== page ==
0800-1200 - Class
1200-1300 - Lunch
1300-1800 - Class
1800-1900 - Dinner
1900-2330 - Study and Personal Time
2330 - Lights out

Some of these categories need to be explained in a little more detail.

Meals weren't really an hour long as our schedule would suggest. After going through a cafeteria-style line (standing at attention without talking and side-stepping through the line) and getting our food, we were given exactly 20 minutes from the time we sat down at our table until we were supposed to leave the Chow Hall. For the first four weeks we at "tight meals." This meant that we could only sit on the front two-thirds of the chair, back straight, heals together, feet at a 45 degree angle. If you had to bend forward to eat, you were to bend only at the waist and then return to an upright position as soon as possible. Additionally, you were not allowed to speak at all during the meal.

Our class time was actually fairly interesting. We learned a lot about what it means to be an officer and various leadership styles to use to motivate those we are over. Additionally, we had some classes on Air Force history. Besides the sometimes never-ending days in the lecture hall, I enjoyed the classes.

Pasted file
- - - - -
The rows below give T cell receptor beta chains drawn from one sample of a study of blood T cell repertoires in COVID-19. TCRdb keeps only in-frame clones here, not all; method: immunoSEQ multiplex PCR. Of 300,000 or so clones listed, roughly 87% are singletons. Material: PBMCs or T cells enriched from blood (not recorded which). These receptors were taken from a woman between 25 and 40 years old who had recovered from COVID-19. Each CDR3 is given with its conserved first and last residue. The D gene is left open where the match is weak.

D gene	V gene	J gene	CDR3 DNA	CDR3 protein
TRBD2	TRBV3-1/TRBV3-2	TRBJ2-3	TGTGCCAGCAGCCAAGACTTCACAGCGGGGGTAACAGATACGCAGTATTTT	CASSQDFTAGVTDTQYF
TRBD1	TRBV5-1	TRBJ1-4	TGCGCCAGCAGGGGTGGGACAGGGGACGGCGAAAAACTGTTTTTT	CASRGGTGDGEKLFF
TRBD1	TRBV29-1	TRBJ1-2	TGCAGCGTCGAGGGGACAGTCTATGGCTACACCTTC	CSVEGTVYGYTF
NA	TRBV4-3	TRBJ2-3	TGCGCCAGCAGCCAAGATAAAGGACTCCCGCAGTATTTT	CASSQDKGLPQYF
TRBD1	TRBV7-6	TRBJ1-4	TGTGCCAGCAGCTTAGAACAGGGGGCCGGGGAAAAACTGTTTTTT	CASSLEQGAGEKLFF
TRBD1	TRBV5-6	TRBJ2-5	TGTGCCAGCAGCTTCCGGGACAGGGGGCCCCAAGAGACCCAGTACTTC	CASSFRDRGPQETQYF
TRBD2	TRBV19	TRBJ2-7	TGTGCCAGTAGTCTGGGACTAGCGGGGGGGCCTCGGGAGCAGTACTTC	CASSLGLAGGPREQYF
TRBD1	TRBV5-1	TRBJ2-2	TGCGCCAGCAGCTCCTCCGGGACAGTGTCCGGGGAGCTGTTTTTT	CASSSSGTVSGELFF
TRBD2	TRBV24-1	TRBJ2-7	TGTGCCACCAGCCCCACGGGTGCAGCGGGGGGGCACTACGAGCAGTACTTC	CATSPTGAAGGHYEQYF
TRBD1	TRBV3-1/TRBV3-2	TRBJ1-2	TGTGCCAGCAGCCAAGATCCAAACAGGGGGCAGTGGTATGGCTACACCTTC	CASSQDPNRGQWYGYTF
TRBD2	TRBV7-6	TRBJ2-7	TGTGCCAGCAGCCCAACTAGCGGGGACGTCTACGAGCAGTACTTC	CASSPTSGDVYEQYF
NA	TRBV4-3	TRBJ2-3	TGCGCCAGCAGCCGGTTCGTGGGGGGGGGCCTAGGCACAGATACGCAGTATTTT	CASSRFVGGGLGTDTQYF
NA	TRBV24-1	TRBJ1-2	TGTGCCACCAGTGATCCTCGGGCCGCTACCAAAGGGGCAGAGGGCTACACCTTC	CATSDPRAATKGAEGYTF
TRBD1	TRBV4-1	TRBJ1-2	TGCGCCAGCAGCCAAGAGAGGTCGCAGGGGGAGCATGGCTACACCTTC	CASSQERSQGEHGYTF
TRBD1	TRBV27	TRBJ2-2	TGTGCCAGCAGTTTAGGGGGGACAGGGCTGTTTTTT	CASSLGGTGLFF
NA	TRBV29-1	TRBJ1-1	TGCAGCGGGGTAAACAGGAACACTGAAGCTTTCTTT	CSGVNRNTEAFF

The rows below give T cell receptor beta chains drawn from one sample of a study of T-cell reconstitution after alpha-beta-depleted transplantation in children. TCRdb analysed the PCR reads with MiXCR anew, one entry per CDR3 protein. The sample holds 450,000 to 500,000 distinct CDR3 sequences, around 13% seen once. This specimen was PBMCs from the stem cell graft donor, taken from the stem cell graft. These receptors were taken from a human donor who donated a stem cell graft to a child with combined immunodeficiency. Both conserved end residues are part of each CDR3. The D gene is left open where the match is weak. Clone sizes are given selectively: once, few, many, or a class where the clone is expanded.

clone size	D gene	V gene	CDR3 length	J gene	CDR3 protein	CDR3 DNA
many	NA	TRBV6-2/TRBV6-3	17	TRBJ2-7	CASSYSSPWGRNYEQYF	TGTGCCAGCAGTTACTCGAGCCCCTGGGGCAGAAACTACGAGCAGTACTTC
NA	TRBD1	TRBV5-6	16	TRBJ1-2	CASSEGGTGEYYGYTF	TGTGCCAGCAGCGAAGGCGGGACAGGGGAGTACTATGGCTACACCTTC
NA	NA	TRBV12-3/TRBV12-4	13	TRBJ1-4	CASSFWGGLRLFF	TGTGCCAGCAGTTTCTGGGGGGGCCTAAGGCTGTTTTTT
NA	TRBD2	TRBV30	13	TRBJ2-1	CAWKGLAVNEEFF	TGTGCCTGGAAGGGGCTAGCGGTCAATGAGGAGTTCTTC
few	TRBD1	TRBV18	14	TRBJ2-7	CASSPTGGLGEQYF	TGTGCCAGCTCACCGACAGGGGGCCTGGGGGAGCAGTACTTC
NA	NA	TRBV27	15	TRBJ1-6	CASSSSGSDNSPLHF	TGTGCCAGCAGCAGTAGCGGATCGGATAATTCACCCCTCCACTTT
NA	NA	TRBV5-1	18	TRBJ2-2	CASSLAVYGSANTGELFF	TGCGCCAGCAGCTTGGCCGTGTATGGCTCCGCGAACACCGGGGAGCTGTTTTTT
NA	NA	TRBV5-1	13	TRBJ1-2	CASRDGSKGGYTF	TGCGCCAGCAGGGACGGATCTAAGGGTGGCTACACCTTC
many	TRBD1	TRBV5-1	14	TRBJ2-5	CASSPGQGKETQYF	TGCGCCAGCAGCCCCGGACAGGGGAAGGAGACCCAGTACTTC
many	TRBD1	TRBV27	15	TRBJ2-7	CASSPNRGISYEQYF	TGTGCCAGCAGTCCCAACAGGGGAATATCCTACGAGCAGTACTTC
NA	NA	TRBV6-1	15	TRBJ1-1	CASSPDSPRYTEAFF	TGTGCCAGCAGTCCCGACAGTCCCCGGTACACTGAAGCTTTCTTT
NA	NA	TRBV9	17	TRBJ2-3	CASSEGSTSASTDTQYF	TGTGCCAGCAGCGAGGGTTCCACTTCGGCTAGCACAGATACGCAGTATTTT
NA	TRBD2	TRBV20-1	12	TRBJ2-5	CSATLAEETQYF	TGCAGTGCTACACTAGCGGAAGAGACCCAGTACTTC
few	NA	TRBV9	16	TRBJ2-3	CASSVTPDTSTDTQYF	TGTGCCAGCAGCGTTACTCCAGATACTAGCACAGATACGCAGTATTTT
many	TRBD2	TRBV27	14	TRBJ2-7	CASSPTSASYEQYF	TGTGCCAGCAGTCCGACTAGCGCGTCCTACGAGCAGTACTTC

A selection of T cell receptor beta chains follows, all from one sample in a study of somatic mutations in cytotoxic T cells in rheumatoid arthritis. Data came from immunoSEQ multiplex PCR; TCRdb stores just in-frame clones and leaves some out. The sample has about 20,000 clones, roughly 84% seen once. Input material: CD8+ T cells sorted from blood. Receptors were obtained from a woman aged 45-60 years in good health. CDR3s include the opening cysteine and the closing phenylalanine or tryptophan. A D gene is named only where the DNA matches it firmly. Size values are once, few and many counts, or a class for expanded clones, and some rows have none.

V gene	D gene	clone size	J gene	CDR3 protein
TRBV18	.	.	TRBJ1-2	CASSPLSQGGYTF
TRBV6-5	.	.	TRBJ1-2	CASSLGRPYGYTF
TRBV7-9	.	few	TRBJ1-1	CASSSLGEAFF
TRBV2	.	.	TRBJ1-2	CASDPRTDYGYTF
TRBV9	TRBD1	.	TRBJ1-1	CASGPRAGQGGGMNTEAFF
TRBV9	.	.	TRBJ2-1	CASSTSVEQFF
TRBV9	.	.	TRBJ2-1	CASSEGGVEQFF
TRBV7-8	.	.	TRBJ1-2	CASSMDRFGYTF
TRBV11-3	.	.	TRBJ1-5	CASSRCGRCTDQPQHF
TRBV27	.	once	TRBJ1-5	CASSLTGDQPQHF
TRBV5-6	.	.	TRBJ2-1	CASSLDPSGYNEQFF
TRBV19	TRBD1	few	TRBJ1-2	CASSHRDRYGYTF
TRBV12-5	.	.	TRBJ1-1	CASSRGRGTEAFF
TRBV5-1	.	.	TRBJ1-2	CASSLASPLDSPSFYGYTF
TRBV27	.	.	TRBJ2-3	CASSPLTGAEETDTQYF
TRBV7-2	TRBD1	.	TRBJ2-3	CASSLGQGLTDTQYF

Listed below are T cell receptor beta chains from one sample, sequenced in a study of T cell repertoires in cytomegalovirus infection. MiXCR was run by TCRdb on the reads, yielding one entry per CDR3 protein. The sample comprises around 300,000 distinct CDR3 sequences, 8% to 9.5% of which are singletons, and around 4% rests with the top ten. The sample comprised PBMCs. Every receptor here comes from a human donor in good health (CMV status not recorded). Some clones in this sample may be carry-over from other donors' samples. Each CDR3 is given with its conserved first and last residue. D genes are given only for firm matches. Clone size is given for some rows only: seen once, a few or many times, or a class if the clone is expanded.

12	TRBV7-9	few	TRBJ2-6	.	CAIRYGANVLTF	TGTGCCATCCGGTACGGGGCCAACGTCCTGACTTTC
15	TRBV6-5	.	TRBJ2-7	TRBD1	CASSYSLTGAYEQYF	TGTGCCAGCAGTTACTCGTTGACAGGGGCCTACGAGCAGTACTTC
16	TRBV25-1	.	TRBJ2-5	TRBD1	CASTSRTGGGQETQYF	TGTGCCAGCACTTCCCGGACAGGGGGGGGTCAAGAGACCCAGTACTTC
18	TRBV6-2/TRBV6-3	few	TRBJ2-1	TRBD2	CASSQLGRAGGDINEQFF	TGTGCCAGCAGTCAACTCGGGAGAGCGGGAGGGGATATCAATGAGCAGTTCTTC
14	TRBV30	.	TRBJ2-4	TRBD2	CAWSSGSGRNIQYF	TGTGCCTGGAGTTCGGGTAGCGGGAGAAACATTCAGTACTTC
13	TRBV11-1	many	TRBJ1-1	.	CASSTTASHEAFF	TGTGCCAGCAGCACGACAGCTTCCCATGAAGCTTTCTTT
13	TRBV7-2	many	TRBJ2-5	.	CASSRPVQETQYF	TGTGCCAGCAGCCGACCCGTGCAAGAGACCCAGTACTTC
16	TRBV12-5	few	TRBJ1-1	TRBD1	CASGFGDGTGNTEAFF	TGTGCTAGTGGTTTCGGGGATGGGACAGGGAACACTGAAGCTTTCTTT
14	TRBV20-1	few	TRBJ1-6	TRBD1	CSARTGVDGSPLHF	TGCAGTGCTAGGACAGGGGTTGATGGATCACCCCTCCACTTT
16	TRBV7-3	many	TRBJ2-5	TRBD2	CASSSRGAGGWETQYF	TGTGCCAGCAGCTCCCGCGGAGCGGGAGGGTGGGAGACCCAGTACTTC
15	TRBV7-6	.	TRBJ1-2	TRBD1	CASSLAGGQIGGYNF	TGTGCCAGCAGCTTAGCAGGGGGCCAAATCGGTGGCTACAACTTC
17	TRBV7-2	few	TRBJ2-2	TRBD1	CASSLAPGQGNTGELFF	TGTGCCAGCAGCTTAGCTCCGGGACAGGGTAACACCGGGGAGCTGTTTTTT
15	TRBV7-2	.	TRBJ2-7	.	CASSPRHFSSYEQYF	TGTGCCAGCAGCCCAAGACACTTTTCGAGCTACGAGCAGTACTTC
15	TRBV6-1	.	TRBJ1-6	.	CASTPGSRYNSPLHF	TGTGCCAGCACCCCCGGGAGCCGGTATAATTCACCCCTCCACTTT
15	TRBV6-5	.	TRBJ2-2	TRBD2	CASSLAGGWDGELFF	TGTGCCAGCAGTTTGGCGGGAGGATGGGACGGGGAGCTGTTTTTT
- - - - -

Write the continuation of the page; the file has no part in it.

Our classes were one of two types: Lecture or Flight Room. Lecture classes were when the entire COT class (about 120 students) met together in one big auditorium. Flight Room classes were when each Flight (12-13 students) met in a smaller room to have more interactive instruction from our Flight Commander. Each Flight stayed together throughout COT and would compete against other Flight in various activities and competitions.

Physical Training (PT)
For PT we would usually march out to an old air strip, put a stinky old mat on the ground and then proceed to do every variation of push-up and sit-up known to man. Additionally, PT often involved some running. This was all focused on helping us to pass our PT Test which every member of the Air Force has to take twice a year. The PT test measures how many push-ups and sit-ups you can do in one minute, how fast you can run a mile and a half, and finally, your waist circumference. I was pretty amazed at how much I was able to improve during the 5-week course. In the end, I passed the test.